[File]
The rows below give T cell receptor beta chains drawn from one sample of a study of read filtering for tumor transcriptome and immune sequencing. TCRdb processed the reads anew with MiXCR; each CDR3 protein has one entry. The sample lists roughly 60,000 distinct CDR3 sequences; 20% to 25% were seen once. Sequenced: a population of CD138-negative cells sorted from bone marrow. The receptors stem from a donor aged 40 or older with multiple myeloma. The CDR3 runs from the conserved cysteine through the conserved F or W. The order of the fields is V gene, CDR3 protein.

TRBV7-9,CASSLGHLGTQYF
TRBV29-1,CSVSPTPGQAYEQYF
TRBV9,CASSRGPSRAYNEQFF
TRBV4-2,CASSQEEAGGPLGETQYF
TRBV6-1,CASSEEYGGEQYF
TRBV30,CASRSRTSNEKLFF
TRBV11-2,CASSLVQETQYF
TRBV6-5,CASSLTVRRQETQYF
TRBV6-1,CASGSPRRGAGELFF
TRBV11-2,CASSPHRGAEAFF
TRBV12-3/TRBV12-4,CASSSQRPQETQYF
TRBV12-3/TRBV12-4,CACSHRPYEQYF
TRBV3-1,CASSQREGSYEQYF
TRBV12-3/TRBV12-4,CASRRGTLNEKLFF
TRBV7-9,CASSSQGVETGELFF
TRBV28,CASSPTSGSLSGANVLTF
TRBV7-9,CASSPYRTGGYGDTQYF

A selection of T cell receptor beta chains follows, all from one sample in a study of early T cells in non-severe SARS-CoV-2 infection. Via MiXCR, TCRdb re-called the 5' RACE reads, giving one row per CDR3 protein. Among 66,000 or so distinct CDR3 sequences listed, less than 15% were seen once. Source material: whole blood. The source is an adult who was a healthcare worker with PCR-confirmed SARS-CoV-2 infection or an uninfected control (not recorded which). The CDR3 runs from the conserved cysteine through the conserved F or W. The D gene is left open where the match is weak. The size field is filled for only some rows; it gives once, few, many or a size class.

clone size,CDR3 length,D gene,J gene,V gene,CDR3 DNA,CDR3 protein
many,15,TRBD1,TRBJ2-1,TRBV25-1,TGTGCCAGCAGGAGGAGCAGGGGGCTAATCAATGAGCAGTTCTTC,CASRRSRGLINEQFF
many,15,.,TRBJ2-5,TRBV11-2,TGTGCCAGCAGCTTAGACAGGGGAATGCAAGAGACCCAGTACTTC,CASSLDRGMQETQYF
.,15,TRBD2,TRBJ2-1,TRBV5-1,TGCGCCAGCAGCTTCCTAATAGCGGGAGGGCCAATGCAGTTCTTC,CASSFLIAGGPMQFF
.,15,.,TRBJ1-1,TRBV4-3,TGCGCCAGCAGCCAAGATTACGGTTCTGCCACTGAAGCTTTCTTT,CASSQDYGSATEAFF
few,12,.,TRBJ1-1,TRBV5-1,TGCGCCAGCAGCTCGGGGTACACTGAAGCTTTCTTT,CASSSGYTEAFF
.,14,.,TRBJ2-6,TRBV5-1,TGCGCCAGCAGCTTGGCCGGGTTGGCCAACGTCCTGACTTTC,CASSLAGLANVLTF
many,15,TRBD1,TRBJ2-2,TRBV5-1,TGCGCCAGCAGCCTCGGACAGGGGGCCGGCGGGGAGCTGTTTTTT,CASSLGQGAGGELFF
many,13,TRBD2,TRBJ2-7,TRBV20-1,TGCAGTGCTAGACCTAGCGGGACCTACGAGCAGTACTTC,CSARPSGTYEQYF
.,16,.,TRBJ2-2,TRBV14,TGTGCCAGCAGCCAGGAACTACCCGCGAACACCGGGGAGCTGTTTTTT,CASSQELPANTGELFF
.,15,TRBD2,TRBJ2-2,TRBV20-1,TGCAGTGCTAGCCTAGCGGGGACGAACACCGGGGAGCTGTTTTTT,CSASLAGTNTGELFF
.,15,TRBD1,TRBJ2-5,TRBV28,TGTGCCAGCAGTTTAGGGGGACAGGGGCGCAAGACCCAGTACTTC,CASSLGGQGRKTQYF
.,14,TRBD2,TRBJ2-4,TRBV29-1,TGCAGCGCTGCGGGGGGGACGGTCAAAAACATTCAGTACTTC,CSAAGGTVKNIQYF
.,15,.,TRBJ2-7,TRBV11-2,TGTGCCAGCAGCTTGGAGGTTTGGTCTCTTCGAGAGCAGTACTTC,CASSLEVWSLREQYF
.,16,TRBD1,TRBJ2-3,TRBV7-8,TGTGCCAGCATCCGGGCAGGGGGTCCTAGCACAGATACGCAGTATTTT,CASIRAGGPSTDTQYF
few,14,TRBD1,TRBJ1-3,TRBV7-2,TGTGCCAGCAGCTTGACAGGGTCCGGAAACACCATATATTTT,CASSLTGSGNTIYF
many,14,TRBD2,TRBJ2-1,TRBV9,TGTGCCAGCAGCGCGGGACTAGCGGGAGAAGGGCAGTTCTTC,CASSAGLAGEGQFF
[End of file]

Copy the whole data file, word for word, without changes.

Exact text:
The rows below give T cell receptor beta chains drawn from one sample of a study of read filtering for tumor transcriptome and immune sequencing. TCRdb processed the reads anew with MiXCR; each CDR3 protein has one entry. The sample lists roughly 60,000 distinct CDR3 sequences; 20% to 25% were seen once. Sequenced: a population of CD138-negative cells sorted from bone marrow. The receptors stem from a donor aged 40 or older with multiple myeloma. The CDR3 runs from the conserved cysteine through the conserved F or W. The order of the fields is V gene, CDR3 protein.

TRBV7-9,CASSLGHLGTQYF
TRBV29-1,CSVSPTPGQAYEQYF
TRBV9,CASSRGPSRAYNEQFF
TRBV4-2,CASSQEEAGGPLGETQYF
TRBV6-1,CASSEEYGGEQYF
TRBV30,CASRSRTSNEKLFF
TRBV11-2,CASSLVQETQYF
TRBV6-5,CASSLTVRRQETQYF
TRBV6-1,CASGSPRRGAGELFF
TRBV11-2,CASSPHRGAEAFF
TRBV12-3/TRBV12-4,CASSSQRPQETQYF
TRBV12-3/TRBV12-4,CACSHRPYEQYF
TRBV3-1,CASSQREGSYEQYF
TRBV12-3/TRBV12-4,CASRRGTLNEKLFF
TRBV7-9,CASSSQGVETGELFF
TRBV28,CASSPTSGSLSGANVLTF
TRBV7-9,CASSPYRTGGYGDTQYF

A selection of T cell receptor beta chains follows, all from one sample in a study of early T cells in non-severe SARS-CoV-2 infection. Via MiXCR, TCRdb re-called the 5' RACE reads, giving one row per CDR3 protein. Among 66,000 or so distinct CDR3 sequences listed, less than 15% were seen once. Source material: whole blood. The source is an adult who was a healthcare worker with PCR-confirmed SARS-CoV-2 infection or an uninfected control (not recorded which). The CDR3 runs from the conserved cysteine through the conserved F or W. The D gene is left open where the match is weak. The size field is filled for only some rows; it gives once, few, many or a size class.

clone size,CDR3 length,D gene,J gene,V gene,CDR3 DNA,CDR3 protein
many,15,TRBD1,TRBJ2-1,TRBV25-1,TGTGCCAGCAGGAGGAGCAGGGGGCTAATCAATGAGCAGTTCTTC,CASRRSRGLINEQFF
many,15,.,TRBJ2-5,TRBV11-2,TGTGCCAGCAGCTTAGACAGGGGAATGCAAGAGACCCAGTACTTC,CASSLDRGMQETQYF
.,15,TRBD2,TRBJ2-1,TRBV5-1,TGCGCCAGCAGCTTCCTAATAGCGGGAGGGCCAATGCAGTTCTTC,CASSFLIAGGPMQFF
.,15,.,TRBJ1-1,TRBV4-3,TGCGCCAGCAGCCAAGATTACGGTTCTGCCACTGAAGCTTTCTTT,CASSQDYGSATEAFF
few,12,.,TRBJ1-1,TRBV5-1,TGCGCCAGCAGCTCGGGGTACACTGAAGCTTTCTTT,CASSSGYTEAFF
.,14,.,TRBJ2-6,TRBV5-1,TGCGCCAGCAGCTTGGCCGGGTTGGCCAACGTCCTGACTTTC,CASSLAGLANVLTF
many,15,TRBD1,TRBJ2-2,TRBV5-1,TGCGCCAGCAGCCTCGGACAGGGGGCCGGCGGGGAGCTGTTTTTT,CASSLGQGAGGELFF
many,13,TRBD2,TRBJ2-7,TRBV20-1,TGCAGTGCTAGACCTAGCGGGACCTACGAGCAGTACTTC,CSARPSGTYEQYF
.,16,.,TRBJ2-2,TRBV14,TGTGCCAGCAGCCAGGAACTACCCGCGAACACCGGGGAGCTGTTTTTT,CASSQELPANTGELFF
.,15,TRBD2,TRBJ2-2,TRBV20-1,TGCAGTGCTAGCCTAGCGGGGACGAACACCGGGGAGCTGTTTTTT,CSASLAGTNTGELFF
.,15,TRBD1,TRBJ2-5,TRBV28,TGTGCCAGCAGTTTAGGGGGACAGGGGCGCAAGACCCAGTACTTC,CASSLGGQGRKTQYF
.,14,TRBD2,TRBJ2-4,TRBV29-1,TGCAGCGCTGCGGGGGGGACGGTCAAAAACATTCAGTACTTC,CSAAGGTVKNIQYF
.,15,.,TRBJ2-7,TRBV11-2,TGTGCCAGCAGCTTGGAGGTTTGGTCTCTTCGAGAGCAGTACTTC,CASSLEVWSLREQYF
.,16,TRBD1,TRBJ2-3,TRBV7-8,TGTGCCAGCATCCGGGCAGGGGGTCCTAGCACAGATACGCAGTATTTT,CASIRAGGPSTDTQYF
few,14,TRBD1,TRBJ1-3,TRBV7-2,TGTGCCAGCAGCTTGACAGGGTCCGGAAACACCATATATTTT,CASSLTGSGNTIYF
many,14,TRBD2,TRBJ2-1,TRBV9,TGTGCCAGCAGCGCGGGACTAGCGGGAGAAGGGCAGTTCTTC,CASSAGLAGEGQFF